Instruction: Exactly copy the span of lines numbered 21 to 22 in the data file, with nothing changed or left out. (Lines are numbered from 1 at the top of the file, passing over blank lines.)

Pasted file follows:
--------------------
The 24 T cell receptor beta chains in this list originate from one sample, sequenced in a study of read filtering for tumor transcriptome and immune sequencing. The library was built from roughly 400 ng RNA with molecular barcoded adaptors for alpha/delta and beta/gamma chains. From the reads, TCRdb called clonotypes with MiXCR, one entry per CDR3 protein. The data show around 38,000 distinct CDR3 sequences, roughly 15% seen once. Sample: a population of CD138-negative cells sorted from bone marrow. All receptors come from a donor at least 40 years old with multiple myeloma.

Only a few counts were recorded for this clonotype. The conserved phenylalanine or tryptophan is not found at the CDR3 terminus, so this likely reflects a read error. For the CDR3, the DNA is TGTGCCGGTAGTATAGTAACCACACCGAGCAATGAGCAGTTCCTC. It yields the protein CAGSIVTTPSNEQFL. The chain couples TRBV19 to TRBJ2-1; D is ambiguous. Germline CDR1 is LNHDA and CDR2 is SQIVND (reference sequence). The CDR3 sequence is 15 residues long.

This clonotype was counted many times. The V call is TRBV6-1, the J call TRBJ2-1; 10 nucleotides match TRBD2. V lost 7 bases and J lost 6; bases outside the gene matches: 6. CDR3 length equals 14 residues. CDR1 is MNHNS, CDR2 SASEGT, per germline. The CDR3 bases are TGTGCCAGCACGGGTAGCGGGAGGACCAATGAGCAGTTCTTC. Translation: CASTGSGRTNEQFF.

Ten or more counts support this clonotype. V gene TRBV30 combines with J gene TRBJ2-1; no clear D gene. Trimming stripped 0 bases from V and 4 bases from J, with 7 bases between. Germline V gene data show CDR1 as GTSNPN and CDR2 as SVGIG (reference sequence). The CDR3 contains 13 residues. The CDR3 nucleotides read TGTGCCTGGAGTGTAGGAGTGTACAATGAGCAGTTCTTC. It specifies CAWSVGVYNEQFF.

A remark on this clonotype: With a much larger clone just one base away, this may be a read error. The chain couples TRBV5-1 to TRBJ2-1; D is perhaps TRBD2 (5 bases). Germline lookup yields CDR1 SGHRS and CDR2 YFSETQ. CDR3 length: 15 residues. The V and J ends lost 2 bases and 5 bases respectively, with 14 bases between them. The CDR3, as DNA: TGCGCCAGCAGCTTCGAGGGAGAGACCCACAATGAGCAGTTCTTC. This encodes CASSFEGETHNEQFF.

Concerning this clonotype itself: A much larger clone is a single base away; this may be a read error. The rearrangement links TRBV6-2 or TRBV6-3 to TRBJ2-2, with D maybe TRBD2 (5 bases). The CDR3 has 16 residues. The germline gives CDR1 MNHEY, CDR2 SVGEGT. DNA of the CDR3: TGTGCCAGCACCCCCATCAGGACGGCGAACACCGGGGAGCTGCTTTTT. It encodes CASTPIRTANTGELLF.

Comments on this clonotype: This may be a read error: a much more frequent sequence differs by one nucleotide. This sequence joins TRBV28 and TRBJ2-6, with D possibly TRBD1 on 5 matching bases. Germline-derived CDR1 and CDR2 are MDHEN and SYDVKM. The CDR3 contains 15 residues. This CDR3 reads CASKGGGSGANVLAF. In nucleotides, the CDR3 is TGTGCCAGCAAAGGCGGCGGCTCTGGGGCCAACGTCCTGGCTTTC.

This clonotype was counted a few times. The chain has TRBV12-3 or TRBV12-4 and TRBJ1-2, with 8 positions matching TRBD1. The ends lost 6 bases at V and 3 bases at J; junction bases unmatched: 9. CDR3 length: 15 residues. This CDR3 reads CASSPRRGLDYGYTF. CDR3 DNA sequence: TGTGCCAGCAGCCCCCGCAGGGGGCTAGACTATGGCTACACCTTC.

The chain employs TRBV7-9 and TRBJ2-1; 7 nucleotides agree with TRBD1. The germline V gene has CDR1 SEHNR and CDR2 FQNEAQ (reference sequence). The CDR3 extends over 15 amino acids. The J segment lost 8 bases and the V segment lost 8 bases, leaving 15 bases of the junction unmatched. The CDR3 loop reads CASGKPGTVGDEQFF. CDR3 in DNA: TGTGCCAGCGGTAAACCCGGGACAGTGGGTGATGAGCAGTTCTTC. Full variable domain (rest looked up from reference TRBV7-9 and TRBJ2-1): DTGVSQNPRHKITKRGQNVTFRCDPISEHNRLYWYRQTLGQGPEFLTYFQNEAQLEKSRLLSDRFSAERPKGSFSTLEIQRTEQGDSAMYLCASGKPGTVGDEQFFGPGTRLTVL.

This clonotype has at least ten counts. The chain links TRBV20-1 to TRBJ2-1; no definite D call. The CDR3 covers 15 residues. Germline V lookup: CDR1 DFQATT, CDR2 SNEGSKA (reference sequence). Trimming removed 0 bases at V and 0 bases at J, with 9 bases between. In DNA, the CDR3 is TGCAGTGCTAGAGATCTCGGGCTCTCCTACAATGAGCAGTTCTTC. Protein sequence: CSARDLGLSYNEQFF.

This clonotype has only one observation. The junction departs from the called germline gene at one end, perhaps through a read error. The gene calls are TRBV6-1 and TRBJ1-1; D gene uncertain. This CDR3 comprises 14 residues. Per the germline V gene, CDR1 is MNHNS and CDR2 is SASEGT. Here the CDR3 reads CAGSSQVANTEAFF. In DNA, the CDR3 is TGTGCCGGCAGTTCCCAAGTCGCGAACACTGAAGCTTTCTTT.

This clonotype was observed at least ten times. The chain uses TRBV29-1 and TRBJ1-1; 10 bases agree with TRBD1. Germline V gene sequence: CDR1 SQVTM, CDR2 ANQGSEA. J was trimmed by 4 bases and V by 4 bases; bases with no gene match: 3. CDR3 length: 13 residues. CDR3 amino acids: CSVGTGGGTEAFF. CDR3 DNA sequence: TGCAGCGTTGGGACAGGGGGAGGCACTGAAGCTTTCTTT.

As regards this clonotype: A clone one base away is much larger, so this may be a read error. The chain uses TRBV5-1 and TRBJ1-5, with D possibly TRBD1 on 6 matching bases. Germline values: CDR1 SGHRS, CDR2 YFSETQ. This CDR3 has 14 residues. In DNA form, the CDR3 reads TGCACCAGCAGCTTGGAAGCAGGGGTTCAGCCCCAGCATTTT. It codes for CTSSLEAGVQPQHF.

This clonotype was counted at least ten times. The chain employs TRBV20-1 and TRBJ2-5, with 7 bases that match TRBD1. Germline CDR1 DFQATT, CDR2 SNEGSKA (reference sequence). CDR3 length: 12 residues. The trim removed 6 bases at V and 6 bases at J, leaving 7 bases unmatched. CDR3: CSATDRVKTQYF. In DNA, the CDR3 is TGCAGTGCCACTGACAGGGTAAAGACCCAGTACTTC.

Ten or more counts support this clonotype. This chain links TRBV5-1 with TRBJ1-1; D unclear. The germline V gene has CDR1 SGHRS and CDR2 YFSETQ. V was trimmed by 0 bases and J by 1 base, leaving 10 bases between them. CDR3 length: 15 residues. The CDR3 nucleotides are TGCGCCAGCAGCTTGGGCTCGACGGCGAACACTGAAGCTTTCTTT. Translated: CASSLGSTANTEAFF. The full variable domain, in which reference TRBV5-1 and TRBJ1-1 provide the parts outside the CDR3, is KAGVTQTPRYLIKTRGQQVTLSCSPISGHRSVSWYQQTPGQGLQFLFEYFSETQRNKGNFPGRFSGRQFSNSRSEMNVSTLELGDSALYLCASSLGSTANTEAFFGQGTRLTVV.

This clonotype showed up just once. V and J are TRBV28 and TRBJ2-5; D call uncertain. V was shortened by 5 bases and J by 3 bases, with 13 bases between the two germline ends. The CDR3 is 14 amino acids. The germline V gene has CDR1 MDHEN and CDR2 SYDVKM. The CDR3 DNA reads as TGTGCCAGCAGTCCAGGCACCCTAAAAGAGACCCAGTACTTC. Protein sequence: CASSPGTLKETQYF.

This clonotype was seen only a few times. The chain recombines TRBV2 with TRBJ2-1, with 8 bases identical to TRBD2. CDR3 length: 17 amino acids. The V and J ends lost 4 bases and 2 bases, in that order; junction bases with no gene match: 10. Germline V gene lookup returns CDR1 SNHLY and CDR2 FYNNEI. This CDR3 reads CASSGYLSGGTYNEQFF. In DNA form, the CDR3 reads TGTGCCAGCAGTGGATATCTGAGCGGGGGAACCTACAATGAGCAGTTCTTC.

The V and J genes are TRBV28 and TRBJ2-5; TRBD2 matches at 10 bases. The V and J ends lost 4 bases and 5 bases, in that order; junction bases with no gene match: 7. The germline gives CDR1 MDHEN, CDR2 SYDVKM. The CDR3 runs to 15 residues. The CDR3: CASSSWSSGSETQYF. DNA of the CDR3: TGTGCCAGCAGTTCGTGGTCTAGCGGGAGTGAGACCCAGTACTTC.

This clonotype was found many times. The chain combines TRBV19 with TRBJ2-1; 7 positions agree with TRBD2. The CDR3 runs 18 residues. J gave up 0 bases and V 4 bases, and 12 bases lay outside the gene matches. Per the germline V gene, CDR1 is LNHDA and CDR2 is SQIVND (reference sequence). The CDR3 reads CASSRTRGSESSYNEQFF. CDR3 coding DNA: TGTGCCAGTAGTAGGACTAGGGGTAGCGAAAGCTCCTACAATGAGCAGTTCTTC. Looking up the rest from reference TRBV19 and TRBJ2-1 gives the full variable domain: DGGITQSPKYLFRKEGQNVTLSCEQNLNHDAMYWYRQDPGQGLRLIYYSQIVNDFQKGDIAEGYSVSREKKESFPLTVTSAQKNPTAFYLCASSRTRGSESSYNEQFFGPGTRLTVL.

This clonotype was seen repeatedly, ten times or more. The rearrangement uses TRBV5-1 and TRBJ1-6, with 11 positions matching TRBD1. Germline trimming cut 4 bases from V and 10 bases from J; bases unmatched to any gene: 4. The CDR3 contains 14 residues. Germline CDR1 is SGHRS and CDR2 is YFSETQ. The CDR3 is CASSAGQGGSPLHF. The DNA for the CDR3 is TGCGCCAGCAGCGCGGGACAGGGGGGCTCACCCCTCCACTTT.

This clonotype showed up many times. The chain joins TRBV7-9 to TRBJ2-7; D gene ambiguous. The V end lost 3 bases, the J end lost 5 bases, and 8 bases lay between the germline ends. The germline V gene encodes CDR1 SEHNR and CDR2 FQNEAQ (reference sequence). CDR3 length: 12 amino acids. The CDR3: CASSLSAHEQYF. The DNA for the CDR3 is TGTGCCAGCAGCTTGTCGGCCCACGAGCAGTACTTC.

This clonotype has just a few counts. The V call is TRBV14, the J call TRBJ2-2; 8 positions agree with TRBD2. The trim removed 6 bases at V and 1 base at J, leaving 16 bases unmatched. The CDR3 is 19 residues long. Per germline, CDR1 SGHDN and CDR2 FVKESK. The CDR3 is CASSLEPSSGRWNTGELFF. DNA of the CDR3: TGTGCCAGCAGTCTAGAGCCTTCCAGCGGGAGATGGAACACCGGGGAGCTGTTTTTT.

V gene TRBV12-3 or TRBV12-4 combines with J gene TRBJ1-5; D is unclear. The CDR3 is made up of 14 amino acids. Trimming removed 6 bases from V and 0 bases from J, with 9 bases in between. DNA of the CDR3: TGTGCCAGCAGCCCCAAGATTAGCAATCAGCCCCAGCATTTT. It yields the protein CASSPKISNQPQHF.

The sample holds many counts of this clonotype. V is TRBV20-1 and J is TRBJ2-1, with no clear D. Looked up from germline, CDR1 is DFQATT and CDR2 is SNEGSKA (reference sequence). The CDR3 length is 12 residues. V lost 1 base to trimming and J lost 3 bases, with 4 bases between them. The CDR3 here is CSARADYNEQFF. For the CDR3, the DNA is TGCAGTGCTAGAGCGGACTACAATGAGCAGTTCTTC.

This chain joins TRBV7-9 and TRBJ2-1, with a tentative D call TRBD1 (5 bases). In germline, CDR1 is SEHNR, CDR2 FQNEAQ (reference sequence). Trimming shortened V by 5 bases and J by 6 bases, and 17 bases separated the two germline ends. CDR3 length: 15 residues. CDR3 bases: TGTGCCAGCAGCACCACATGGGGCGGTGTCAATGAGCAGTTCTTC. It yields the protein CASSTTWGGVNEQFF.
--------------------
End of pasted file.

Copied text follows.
This clonotype showed up many times. The chain joins TRBV7-9 to TRBJ2-7; D gene ambiguous. The V end lost 3 bases, the J end lost 5 bases, and 8 bases lay between the germline ends. The germline V gene encodes CDR1 SEHNR and CDR2 FQNEAQ (reference sequence). CDR3 length: 12 amino acids. The CDR3: CASSLSAHEQYF. The DNA for the CDR3 is TGTGCCAGCAGCTTGTCGGCCCACGAGCAGTACTTC.

This clonotype has just a few counts. The V call is TRBV14, the J call TRBJ2-2; 8 positions agree with TRBD2. The trim removed 6 bases at V and 1 base at J, leaving 16 bases unmatched. The CDR3 is 19 residues long. Per germline, CDR1 SGHDN and CDR2 FVKESK. The CDR3 is CASSLEPSSGRWNTGELFF. DNA of the CDR3: TGTGCCAGCAGTCTAGAGCCTTCCAGCGGGAGATGGAACACCGGGGAGCTGTTTTTT.